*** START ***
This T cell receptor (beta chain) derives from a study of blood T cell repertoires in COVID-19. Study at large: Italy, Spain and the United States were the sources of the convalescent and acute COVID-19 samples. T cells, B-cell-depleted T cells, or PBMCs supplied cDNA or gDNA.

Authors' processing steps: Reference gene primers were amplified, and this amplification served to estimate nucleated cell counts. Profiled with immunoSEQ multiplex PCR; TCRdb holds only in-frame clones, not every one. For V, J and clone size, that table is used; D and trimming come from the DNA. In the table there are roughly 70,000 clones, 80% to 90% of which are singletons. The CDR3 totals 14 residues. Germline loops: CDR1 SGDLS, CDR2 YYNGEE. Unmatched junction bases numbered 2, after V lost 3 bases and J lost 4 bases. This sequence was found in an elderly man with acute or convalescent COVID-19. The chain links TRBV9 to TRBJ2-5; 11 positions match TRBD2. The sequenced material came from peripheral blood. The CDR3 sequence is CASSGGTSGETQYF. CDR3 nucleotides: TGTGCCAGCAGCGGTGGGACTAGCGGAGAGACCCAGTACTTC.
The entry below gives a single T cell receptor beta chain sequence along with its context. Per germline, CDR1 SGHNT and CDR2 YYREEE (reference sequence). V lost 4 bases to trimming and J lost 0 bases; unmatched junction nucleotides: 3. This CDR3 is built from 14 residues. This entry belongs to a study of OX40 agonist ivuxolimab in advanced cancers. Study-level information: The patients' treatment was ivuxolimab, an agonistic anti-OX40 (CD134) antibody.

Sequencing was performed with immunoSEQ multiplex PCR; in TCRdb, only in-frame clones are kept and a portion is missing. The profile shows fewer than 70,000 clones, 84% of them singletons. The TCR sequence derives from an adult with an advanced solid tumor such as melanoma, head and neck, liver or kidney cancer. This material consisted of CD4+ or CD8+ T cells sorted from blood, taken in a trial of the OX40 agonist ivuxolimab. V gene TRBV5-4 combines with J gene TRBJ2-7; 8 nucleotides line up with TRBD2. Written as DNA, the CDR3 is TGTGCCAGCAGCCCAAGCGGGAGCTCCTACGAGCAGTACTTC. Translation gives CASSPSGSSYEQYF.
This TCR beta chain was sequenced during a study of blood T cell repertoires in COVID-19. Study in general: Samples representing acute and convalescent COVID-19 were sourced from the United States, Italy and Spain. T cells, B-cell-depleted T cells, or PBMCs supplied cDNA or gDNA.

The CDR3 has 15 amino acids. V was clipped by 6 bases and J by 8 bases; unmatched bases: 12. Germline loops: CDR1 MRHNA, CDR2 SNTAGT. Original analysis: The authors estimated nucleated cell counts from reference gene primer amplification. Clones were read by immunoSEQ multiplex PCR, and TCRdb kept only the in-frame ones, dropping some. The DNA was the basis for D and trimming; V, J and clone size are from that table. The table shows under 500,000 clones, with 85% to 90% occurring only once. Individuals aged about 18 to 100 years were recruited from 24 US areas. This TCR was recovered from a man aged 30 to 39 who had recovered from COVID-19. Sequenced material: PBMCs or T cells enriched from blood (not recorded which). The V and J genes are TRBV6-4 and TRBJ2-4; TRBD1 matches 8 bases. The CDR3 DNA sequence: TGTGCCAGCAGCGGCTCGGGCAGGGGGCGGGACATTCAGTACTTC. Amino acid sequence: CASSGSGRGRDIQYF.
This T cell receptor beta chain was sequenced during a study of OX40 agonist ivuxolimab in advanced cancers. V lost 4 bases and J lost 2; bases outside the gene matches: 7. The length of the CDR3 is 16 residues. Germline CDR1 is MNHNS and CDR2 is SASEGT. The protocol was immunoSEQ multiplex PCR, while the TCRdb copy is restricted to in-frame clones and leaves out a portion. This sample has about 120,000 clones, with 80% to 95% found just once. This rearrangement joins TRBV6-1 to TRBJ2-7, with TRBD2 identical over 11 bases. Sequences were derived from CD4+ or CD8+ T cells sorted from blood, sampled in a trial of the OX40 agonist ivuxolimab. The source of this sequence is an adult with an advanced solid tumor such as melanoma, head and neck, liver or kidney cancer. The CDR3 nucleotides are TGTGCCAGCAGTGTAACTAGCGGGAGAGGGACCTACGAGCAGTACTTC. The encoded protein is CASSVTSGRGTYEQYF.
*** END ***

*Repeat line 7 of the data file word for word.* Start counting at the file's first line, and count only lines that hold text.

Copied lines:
This T cell receptor beta chain was sequenced during a study of OX40 agonist ivuxolimab in advanced cancers. V lost 4 bases and J lost 2; bases outside the gene matches: 7. The length of the CDR3 is 16 residues. Germline CDR1 is MNHNS and CDR2 is SASEGT. The protocol was immunoSEQ multiplex PCR, while the TCRdb copy is restricted to in-frame clones and leaves out a portion. This sample has about 120,000 clones, with 80% to 95% found just once. This rearrangement joins TRBV6-1 to TRBJ2-7, with TRBD2 identical over 11 bases. Sequences were derived from CD4+ or CD8+ T cells sorted from blood, sampled in a trial of the OX40 agonist ivuxolimab. The source of this sequence is an adult with an advanced solid tumor such as melanoma, head and neck, liver or kidney cancer. The CDR3 nucleotides are TGTGCCAGCAGTGTAACTAGCGGGAGAGGGACCTACGAGCAGTACTTC. The encoded protein is CASSVTSGRGTYEQYF.